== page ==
· Car happiness: I had just finished a horrible calculus class in college and was walking towards my car. When I arrived, I found a flower tied to the windshield – it had been recently picked from the nearby garden. I never found out who did it… but it kept a smile on my face for the rest of that day (and every time I remember it, like now)
· Parking lot happiness: I’m a proud female, but I have to accept a few of the prejudices that come with the sex – I suck at parking (I’m really hoping my dad does not read this acknowledgement because he will not let me borrow his car anymore). So, I was at a mall trying to fit my car in a very tinny spot. I was sweating like crazy, 10 cars were blowing their horn and I was about to cry. This random guy saw me struggling and walked towards me and said: do you want me to help you park it? I said YES. He parked my car in like 30 secs. He did not flirt, he did not ask for my name or number. He just parked my car, smiled and left like a good urban Samaritan
· Home happiness: I have been living out of Venezuela for the past 10 years. Nevertheless, every time I go back home, I find fresh flowers in my room… mom never gets tired of welcoming me back
· Hotel happiness: I had checked out of a hotel in the morning and went back around 8pm to pick up my suitcase - I had to take an overnight flight. After I ask for my suitcase I tell the guy in charge: I have a weird request for you. He replays: go on, I like weird! . I explained that I had spent half of my day walking around NY city under the rain wearing a suit and high heels (true story). I desperately needed to take a shower because my next contact with shampoo was 12 hours away from me. He gives me the are-you-crazy look and said: but you checked out this morning. Then he says: I can’t, I’m going to get in serious trouble. I gave him a Mona Lisa smile and said OK. Then he takes a deep breath and says half frighten half excited: girl, can you take a shower in 5 min? hell yes! I replied. After I’m done showering (at a perfectly clean room ready for a new guest) I was very tempted to give him a hug that would have earned me a sexual harassment sue – that’s why I held back and instead grabbed his hand in appreciation. Then he told me: please do not tell anybody! do not send any thank you letters because I will get in real trouble; this is between you and me - and winked.
· Work happiness: it was one of the busiest weeks ever. I had been sleeping like 4 hours a day for a week and my brain was pretty much fried. A co-worker from a previous project reaches out to me to say hi. I was not paying much attention. I apologize about my incoherence (I was replying an email, working on another BB message and talking to her at the same time). It was 11pm and I still had 4-5 solid hours of work ahead. She asked if she could help me out; I said no, but she really insisted. I was desperate and could not resist the offer…this person worked until 4am that night with me. She did not derive any benefit whatsoever from doing this (except getting her brain fried too). It was just pure generosity and friendship…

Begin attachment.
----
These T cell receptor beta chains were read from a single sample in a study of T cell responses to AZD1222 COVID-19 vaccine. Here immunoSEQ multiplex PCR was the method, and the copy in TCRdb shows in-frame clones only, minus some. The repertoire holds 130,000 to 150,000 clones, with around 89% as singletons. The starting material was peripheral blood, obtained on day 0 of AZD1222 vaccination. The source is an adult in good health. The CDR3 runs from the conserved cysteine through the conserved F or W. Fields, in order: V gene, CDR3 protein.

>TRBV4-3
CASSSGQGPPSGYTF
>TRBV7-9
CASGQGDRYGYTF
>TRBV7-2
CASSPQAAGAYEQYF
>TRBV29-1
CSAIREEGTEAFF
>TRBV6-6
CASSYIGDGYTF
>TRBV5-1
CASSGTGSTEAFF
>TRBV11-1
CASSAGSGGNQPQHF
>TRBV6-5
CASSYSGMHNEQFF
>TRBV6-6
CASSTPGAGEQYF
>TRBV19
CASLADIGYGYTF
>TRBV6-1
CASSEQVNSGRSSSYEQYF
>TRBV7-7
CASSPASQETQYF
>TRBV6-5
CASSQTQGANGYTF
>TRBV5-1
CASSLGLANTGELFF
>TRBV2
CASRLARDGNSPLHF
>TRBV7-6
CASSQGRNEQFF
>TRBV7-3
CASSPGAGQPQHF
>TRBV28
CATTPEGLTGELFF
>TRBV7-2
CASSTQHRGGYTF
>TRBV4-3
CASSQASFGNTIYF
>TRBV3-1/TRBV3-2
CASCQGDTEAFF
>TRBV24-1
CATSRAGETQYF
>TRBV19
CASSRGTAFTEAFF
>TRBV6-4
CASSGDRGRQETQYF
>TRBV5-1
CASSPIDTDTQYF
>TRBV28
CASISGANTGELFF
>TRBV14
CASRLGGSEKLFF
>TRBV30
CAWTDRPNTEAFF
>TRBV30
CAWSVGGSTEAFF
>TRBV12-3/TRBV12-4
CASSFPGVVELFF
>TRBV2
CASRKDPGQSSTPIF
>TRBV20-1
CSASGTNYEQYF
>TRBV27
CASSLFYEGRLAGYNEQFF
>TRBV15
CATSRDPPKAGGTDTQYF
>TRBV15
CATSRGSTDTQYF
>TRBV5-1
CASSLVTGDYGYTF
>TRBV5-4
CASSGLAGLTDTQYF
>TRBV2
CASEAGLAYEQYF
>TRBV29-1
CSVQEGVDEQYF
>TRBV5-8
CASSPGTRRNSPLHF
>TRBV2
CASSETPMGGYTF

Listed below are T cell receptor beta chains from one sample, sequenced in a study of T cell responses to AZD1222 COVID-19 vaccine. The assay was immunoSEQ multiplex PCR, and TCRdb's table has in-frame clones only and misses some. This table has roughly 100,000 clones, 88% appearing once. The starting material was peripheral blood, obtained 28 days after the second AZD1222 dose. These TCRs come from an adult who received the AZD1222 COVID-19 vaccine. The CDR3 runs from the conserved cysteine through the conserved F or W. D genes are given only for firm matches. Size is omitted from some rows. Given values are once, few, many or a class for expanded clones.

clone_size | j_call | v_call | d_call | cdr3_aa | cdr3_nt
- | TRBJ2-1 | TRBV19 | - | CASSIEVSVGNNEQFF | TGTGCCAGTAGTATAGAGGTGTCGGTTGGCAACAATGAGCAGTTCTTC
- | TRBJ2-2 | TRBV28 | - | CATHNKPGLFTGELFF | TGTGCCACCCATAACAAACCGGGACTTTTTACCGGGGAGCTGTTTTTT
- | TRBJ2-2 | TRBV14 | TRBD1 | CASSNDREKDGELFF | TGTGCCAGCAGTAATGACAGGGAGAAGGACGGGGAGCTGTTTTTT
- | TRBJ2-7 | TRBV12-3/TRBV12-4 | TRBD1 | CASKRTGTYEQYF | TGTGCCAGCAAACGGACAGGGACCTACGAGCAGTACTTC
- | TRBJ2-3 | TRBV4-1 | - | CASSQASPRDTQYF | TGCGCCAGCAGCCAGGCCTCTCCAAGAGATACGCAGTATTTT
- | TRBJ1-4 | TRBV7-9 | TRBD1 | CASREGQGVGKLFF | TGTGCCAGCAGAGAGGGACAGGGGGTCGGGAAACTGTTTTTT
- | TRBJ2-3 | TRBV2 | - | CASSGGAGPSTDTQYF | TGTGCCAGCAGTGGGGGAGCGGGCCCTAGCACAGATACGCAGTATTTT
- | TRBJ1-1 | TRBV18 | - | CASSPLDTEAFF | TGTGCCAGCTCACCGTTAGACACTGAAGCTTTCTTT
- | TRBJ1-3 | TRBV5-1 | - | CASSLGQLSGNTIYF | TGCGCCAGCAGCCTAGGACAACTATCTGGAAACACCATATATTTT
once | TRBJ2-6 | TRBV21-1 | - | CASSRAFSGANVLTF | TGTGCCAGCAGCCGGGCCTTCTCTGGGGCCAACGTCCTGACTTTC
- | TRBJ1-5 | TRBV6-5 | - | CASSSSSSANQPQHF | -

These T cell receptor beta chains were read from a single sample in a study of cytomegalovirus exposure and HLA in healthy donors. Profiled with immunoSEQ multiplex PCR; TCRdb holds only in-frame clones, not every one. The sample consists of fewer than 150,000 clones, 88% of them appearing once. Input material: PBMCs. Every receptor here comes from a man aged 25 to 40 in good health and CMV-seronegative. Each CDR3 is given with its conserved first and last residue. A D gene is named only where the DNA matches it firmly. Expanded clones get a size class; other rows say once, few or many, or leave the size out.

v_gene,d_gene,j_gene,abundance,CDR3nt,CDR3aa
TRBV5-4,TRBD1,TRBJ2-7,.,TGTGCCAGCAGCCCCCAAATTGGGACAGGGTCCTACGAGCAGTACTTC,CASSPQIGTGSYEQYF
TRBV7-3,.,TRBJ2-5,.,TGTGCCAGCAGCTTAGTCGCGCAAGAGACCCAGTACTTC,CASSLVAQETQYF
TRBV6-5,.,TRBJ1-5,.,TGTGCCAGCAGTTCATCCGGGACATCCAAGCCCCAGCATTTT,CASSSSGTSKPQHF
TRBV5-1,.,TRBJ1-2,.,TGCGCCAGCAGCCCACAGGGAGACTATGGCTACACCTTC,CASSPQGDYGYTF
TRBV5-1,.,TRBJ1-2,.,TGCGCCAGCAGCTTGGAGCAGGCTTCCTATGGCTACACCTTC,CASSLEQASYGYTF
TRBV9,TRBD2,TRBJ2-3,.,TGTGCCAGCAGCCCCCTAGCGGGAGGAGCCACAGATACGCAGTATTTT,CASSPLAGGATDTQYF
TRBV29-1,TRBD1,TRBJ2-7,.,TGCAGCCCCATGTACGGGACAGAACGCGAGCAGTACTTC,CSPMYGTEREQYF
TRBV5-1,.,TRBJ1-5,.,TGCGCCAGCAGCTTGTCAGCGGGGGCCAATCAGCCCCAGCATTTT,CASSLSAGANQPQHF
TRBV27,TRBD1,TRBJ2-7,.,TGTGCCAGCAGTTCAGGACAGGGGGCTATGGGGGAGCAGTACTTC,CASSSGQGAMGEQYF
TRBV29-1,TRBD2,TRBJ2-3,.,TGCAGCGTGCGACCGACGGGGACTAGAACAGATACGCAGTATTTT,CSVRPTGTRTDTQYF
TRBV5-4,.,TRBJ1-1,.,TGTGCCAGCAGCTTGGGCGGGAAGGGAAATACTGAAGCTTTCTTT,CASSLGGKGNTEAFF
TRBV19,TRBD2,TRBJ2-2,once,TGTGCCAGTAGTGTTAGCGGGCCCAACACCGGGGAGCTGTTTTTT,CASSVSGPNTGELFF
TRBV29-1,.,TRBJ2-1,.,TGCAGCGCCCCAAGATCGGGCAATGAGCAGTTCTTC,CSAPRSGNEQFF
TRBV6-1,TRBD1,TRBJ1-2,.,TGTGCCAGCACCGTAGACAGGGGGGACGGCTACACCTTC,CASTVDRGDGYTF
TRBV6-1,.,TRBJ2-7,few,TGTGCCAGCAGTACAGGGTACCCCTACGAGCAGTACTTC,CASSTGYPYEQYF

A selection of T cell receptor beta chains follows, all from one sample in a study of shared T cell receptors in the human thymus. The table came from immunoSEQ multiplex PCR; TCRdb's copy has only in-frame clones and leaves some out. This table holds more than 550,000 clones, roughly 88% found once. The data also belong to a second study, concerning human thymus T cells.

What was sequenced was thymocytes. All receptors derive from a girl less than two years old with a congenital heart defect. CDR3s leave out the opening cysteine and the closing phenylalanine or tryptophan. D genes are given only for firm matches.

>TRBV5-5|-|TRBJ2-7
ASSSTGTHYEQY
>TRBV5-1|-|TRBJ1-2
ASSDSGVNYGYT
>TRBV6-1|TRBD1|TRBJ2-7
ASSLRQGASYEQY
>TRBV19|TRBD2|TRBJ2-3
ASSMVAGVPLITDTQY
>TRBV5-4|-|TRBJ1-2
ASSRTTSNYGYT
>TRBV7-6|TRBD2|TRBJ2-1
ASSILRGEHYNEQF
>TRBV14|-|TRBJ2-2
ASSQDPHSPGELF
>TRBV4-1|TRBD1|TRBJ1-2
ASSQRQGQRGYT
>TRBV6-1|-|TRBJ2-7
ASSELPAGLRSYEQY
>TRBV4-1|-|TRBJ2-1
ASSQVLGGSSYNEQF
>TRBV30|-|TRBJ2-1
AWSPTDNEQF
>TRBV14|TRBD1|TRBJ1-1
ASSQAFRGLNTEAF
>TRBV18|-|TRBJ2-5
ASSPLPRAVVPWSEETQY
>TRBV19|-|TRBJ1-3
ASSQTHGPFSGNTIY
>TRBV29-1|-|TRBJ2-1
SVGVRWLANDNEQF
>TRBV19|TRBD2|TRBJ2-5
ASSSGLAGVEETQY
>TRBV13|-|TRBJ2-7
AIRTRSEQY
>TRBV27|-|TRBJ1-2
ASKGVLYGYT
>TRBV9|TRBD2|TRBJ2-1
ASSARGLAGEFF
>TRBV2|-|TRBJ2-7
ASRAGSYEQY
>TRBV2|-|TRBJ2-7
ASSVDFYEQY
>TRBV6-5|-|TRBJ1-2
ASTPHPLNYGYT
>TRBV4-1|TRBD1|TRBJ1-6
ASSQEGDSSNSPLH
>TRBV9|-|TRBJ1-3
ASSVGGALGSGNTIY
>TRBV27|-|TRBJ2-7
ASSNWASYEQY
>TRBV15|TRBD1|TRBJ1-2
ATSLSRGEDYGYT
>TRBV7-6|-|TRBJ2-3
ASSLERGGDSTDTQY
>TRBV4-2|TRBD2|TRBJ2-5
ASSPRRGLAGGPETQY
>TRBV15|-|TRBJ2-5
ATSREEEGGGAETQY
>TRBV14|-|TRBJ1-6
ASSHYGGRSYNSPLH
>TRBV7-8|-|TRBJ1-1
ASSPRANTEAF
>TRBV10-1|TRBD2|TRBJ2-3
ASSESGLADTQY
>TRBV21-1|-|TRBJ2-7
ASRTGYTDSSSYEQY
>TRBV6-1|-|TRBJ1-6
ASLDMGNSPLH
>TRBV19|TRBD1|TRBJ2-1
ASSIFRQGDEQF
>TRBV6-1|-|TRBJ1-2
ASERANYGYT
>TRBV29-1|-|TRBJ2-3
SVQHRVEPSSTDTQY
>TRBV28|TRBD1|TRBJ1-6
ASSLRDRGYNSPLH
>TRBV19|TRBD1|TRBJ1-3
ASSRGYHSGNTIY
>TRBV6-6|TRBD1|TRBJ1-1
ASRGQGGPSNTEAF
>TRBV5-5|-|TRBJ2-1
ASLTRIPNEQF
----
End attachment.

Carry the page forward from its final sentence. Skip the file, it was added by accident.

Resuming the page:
These kind of little things happen to us all the time - please stop and think of one example right now! No, do not ignore me, please do it now…. I bet it will make you smile. The point is that we do not acknowledge these little moments of happiness, because we are too busy working on the big stuff, or wasting our time thinking of all the reasons why we are not happy. It is about how we make our brain work and perceive the world around us. The beauty of it all is that we have control over it.
We do not have to bring down the moon, make 10 million dollars or end world hunger to be happy. However, while we work hard to accomplish these types of bigger goals, we can do little things to make someone happy (e.g. wash the dishes for your mom without having her lose her vocal cords to get you to do it) and start acknowledging and enjoying the little moments of every day happiness that the world around us gives away (like the random guy that tells you that you are beautiful at the super market line)
Believe me, all these little things add up BIG TIME…
Optional Assignment – if you can, try to do just one nice little thing for someone today… if you feel like it, share it; I would love to read about it. Can you imagine if we could get just 0.5% of the world population to do it? We will have 33.5 million of little moments of happiness. There is nothing really little about that…
Just a thought,